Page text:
Building energy and performance
High-performance insulation has become a critical element in the design and construction of sustainable and energy-efficient living and working environments around the world. The growing international economic and regulatory focus on energy efficiency is driving demand for, and the further development of, a wide variety of technically innovative insulation products.
Soaring demand locally and worldwide prompted Kingspan’s decision to design and construct an Australian facility to manufacture and distribute its range of high-performance rigid thermoset phenolic insulation for use in roofs, walls and floors. Economic modelling determined that a new Australian facility could service demand in Australia and the Asia Pacific region, and free up capacity elsewhere within the global group to enable continued growth throughout its regional businesses.
The Kingspan Group places a high priority on net zero energy manufacturing and is on track to meet the on-site energy requirements of its 100-plus manufacturing sites around the world through renewable energy by 2020. So, as the latest facility in the group, Kingspan’s new administration, manufacturing and distribution site at Somerton in Melbourne’s north needed to lead the group for energy efficiency and sustainability, as well as manufacturing technologies.
The central principle in the 14,000-square metre facility’s design is what is called the Envelope First approach, a design strategy developed to heighten a building’s energy performance and work towards net zero energy targets. This approach focuses on enclosure performance, particularly durability, airtightness and optimal moisture and thermal control.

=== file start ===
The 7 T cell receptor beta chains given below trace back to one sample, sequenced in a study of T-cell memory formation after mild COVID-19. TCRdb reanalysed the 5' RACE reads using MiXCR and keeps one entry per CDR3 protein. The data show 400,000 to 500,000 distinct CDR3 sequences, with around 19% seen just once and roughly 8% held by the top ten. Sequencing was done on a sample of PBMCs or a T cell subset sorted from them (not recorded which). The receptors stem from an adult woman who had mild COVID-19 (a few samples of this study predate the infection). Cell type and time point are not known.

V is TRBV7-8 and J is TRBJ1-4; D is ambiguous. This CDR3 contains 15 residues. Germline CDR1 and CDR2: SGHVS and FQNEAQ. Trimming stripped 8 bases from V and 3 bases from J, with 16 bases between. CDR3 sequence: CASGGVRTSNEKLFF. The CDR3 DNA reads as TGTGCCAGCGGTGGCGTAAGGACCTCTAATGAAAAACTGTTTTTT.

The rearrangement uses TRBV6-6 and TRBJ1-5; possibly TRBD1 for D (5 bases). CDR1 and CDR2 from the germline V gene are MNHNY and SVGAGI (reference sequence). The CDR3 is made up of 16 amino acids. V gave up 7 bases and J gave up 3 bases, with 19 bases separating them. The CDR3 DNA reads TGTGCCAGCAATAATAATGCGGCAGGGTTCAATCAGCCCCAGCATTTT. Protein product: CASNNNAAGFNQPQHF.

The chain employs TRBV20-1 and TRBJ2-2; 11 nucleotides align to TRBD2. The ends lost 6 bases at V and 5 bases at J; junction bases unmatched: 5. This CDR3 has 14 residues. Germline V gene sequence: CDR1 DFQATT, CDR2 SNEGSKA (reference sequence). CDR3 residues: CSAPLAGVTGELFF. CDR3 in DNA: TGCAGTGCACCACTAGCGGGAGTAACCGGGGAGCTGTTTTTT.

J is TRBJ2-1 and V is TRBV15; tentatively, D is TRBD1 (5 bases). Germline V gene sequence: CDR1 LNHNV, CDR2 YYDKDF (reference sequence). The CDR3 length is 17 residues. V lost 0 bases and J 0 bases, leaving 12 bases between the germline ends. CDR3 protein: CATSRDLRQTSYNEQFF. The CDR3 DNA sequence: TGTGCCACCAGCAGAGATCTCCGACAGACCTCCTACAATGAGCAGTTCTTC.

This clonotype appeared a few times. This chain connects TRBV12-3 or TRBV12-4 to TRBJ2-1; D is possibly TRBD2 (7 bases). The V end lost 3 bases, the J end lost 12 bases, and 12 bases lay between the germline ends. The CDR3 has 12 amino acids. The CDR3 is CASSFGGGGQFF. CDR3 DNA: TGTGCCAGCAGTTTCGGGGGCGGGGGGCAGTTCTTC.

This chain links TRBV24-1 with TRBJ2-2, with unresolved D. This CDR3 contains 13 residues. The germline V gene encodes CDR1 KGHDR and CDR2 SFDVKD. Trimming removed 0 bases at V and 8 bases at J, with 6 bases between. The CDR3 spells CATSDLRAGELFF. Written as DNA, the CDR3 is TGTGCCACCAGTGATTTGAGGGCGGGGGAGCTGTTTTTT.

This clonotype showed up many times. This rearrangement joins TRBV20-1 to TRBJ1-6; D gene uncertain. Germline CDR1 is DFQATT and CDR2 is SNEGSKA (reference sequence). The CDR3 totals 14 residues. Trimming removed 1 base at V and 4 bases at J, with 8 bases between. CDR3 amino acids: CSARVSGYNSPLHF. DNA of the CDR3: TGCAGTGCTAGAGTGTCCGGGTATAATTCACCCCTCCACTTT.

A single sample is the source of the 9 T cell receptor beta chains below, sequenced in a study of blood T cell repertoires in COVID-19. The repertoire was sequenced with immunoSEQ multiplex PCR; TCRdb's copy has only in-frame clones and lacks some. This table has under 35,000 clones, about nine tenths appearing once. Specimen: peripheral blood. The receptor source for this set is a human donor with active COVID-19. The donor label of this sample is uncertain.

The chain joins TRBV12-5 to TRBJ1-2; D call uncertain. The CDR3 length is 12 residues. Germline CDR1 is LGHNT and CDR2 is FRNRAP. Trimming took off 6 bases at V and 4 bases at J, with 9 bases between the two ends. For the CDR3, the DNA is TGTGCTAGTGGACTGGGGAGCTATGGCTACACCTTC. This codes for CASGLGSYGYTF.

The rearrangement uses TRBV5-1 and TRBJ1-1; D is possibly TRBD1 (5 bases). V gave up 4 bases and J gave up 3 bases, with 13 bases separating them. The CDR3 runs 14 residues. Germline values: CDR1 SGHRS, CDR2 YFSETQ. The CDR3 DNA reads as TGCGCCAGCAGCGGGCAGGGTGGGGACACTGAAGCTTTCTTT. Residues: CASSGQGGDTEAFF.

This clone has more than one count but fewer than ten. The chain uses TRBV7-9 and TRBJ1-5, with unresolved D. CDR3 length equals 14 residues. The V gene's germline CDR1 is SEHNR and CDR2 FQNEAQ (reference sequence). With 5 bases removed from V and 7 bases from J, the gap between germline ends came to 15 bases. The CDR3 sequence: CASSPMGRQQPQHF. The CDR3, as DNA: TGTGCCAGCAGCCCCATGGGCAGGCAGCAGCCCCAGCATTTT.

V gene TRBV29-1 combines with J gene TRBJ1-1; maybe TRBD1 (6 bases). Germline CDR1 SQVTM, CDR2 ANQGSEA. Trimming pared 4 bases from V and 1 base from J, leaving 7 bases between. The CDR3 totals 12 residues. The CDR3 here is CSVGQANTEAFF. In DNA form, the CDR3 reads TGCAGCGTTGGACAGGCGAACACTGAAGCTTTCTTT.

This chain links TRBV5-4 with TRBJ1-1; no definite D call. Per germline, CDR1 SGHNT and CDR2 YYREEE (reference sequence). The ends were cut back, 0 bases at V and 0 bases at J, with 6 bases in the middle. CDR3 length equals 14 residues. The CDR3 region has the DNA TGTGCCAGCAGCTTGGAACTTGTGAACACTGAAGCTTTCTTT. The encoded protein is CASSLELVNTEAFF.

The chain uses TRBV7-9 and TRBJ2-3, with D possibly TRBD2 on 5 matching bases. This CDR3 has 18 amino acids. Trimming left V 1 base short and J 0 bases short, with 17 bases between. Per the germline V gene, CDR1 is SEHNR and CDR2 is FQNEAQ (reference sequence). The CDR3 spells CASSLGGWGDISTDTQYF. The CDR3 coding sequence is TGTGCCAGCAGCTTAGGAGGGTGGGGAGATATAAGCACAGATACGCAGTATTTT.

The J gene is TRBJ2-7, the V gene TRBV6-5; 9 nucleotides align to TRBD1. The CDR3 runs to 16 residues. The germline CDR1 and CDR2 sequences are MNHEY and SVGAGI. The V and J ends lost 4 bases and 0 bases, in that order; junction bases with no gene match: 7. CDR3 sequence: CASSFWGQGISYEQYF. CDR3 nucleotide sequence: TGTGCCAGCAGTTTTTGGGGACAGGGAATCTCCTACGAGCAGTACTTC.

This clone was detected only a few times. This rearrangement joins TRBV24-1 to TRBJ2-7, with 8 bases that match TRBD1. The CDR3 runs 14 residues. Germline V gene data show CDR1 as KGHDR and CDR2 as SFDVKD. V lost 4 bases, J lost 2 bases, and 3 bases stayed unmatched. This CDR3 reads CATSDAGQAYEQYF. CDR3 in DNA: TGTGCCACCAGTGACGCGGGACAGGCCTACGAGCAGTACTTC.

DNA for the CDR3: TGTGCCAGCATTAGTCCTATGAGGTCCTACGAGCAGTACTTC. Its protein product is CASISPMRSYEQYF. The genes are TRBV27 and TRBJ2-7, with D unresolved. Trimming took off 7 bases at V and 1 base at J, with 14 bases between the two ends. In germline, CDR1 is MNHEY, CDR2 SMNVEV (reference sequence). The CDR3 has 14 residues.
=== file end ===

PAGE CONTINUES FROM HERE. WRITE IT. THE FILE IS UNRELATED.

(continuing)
To achieve the goal of net zero energy manufacturing at this site, the new plant had to incorporate cutting edge design and technologies to minimise its impact on the environment and optimise its manufacturing capability.
Kingspan worked with local architectural practice Watson Young Architects on the building design and consulted on its environmental sustainability with Tone Wheeler, principal architect at Environa Studio, a leader in environmentally sustainable design.
The resulting $40 million facility, which opened in March 2017, is Kingspan’s most technically innovative and energy efficient yet and is on track to become what is believed to be Australia’s first Green Star-rated manufacturing facility, with Environa Studio working through the application process on Kingspan’s behalf.
Production at the site is already about 15 percent more efficient for energy use per square metre of insulation boards produced than the standard across the Kingspan Group. Up to 80 percent of heat generated by the manufacturing process is recovered and reused to cure the insulation boards, and process waste is transformed into briquettes, which are used as a replacement for traditional coal briquettes to fuel high- temperature furnaces.